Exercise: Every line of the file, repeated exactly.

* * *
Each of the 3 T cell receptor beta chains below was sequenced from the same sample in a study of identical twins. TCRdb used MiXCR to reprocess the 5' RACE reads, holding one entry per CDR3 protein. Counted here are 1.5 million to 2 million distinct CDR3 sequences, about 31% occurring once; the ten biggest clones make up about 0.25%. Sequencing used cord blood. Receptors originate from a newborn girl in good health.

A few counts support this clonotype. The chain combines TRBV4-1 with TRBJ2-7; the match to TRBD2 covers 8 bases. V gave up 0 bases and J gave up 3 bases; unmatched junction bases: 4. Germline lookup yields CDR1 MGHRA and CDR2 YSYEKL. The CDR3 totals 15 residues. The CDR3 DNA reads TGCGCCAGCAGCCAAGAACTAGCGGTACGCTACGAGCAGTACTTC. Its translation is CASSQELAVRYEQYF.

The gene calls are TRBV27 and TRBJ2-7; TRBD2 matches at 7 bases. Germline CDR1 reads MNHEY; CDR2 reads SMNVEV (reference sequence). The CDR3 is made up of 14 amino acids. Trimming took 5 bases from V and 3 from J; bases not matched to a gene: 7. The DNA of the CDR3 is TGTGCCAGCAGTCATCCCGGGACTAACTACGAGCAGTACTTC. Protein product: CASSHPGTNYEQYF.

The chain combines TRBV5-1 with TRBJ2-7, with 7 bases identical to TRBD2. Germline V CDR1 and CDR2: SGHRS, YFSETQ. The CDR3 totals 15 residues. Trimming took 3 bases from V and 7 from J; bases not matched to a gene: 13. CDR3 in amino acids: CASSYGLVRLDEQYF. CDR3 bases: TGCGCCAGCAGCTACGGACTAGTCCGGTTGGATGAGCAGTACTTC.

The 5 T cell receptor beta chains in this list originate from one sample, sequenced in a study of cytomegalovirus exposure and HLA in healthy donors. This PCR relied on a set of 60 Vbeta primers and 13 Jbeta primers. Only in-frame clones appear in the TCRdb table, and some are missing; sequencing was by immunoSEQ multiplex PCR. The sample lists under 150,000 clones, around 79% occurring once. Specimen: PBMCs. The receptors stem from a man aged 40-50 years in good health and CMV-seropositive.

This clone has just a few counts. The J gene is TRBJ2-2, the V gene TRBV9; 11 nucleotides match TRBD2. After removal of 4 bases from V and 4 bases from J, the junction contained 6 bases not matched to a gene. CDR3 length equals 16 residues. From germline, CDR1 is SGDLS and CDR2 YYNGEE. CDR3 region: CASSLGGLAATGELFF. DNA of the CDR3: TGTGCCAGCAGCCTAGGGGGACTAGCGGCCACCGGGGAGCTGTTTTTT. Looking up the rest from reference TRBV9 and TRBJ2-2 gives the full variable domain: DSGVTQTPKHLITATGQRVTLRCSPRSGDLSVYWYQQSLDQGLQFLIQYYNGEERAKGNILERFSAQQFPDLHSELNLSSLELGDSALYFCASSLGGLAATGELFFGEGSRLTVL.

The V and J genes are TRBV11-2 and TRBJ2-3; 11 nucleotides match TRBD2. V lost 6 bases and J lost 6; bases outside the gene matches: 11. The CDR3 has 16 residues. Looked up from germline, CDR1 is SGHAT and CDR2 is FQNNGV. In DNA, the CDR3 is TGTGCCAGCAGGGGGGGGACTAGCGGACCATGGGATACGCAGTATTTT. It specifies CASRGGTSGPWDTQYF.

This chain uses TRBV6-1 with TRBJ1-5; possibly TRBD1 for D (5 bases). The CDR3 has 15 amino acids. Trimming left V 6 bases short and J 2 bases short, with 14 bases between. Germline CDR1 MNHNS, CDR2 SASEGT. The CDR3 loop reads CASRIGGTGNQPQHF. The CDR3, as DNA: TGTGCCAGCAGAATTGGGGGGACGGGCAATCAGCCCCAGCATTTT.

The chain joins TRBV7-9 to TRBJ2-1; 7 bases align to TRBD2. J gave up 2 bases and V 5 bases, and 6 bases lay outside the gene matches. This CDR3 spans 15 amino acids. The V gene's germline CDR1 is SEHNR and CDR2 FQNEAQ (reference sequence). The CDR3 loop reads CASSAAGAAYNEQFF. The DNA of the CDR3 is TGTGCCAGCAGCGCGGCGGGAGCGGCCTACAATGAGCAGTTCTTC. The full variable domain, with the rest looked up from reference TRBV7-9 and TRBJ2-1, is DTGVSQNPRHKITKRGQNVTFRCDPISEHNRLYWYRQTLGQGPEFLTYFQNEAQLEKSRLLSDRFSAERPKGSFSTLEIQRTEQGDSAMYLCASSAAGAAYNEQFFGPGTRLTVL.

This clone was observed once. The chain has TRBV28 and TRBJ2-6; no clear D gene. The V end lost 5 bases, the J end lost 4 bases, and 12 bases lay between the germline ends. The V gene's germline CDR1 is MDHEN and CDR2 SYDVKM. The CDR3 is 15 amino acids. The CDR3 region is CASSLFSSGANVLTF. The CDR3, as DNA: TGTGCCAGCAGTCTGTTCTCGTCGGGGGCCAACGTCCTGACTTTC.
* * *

Each of the 3 T cell receptor beta chains below was sequenced from the same sample in a study of identical twins. TCRdb used MiXCR to reprocess the 5' RACE reads, holding one entry per CDR3 protein. Counted here are 1.5 million to 2 million distinct CDR3 sequences, about 31% occurring once; the ten biggest clones make up about 0.25%. Sequencing used cord blood. Receptors originate from a newborn girl in good health.

A few counts support this clonotype. The chain combines TRBV4-1 with TRBJ2-7; the match to TRBD2 covers 8 bases. V gave up 0 bases and J gave up 3 bases; unmatched junction bases: 4. Germline lookup yields CDR1 MGHRA and CDR2 YSYEKL. The CDR3 totals 15 residues. The CDR3 DNA reads TGCGCCAGCAGCCAAGAACTAGCGGTACGCTACGAGCAGTACTTC. Its translation is CASSQELAVRYEQYF.

The gene calls are TRBV27 and TRBJ2-7; TRBD2 matches at 7 bases. Germline CDR1 reads MNHEY; CDR2 reads SMNVEV (reference sequence). The CDR3 is made up of 14 amino acids. Trimming took 5 bases from V and 3 from J; bases not matched to a gene: 7. The DNA of the CDR3 is TGTGCCAGCAGTCATCCCGGGACTAACTACGAGCAGTACTTC. Protein product: CASSHPGTNYEQYF.

The chain combines TRBV5-1 with TRBJ2-7, with 7 bases identical to TRBD2. Germline V CDR1 and CDR2: SGHRS, YFSETQ. The CDR3 totals 15 residues. Trimming took 3 bases from V and 7 from J; bases not matched to a gene: 13. CDR3 in amino acids: CASSYGLVRLDEQYF. CDR3 bases: TGCGCCAGCAGCTACGGACTAGTCCGGTTGGATGAGCAGTACTTC.

The 5 T cell receptor beta chains in this list originate from one sample, sequenced in a study of cytomegalovirus exposure and HLA in healthy donors. This PCR relied on a set of 60 Vbeta primers and 13 Jbeta primers. Only in-frame clones appear in the TCRdb table, and some are missing; sequencing was by immunoSEQ multiplex PCR. The sample lists under 150,000 clones, around 79% occurring once. Specimen: PBMCs. The receptors stem from a man aged 40-50 years in good health and CMV-seropositive.

This clone has just a few counts. The J gene is TRBJ2-2, the V gene TRBV9; 11 nucleotides match TRBD2. After removal of 4 bases from V and 4 bases from J, the junction contained 6 bases not matched to a gene. CDR3 length equals 16 residues. From germline, CDR1 is SGDLS and CDR2 YYNGEE. CDR3 region: CASSLGGLAATGELFF. DNA of the CDR3: TGTGCCAGCAGCCTAGGGGGACTAGCGGCCACCGGGGAGCTGTTTTTT. Looking up the rest from reference TRBV9 and TRBJ2-2 gives the full variable domain: DSGVTQTPKHLITATGQRVTLRCSPRSGDLSVYWYQQSLDQGLQFLIQYYNGEERAKGNILERFSAQQFPDLHSELNLSSLELGDSALYFCASSLGGLAATGELFFGEGSRLTVL.

The V and J genes are TRBV11-2 and TRBJ2-3; 11 nucleotides match TRBD2. V lost 6 bases and J lost 6; bases outside the gene matches: 11. The CDR3 has 16 residues. Looked up from germline, CDR1 is SGHAT and CDR2 is FQNNGV. In DNA, the CDR3 is TGTGCCAGCAGGGGGGGGACTAGCGGACCATGGGATACGCAGTATTTT. It specifies CASRGGTSGPWDTQYF.

This chain uses TRBV6-1 with TRBJ1-5; possibly TRBD1 for D (5 bases). The CDR3 has 15 amino acids. Trimming left V 6 bases short and J 2 bases short, with 14 bases between. Germline CDR1 MNHNS, CDR2 SASEGT. The CDR3 loop reads CASRIGGTGNQPQHF. The CDR3, as DNA: TGTGCCAGCAGAATTGGGGGGACGGGCAATCAGCCCCAGCATTTT.

The chain joins TRBV7-9 to TRBJ2-1; 7 bases align to TRBD2. J gave up 2 bases and V 5 bases, and 6 bases lay outside the gene matches. This CDR3 spans 15 amino acids. The V gene's germline CDR1 is SEHNR and CDR2 FQNEAQ (reference sequence). The CDR3 loop reads CASSAAGAAYNEQFF. The DNA of the CDR3 is TGTGCCAGCAGCGCGGCGGGAGCGGCCTACAATGAGCAGTTCTTC. The full variable domain, with the rest looked up from reference TRBV7-9 and TRBJ2-1, is DTGVSQNPRHKITKRGQNVTFRCDPISEHNRLYWYRQTLGQGPEFLTYFQNEAQLEKSRLLSDRFSAERPKGSFSTLEIQRTEQGDSAMYLCASSAAGAAYNEQFFGPGTRLTVL.

This clone was observed once. The chain has TRBV28 and TRBJ2-6; no clear D gene. The V end lost 5 bases, the J end lost 4 bases, and 12 bases lay between the germline ends. The V gene's germline CDR1 is MDHEN and CDR2 SYDVKM. The CDR3 is 15 amino acids. The CDR3 region is CASSLFSSGANVLTF. The CDR3, as DNA: TGTGCCAGCAGTCTGTTCTCGTCGGGGGCCAACGTCCTGACTTTC.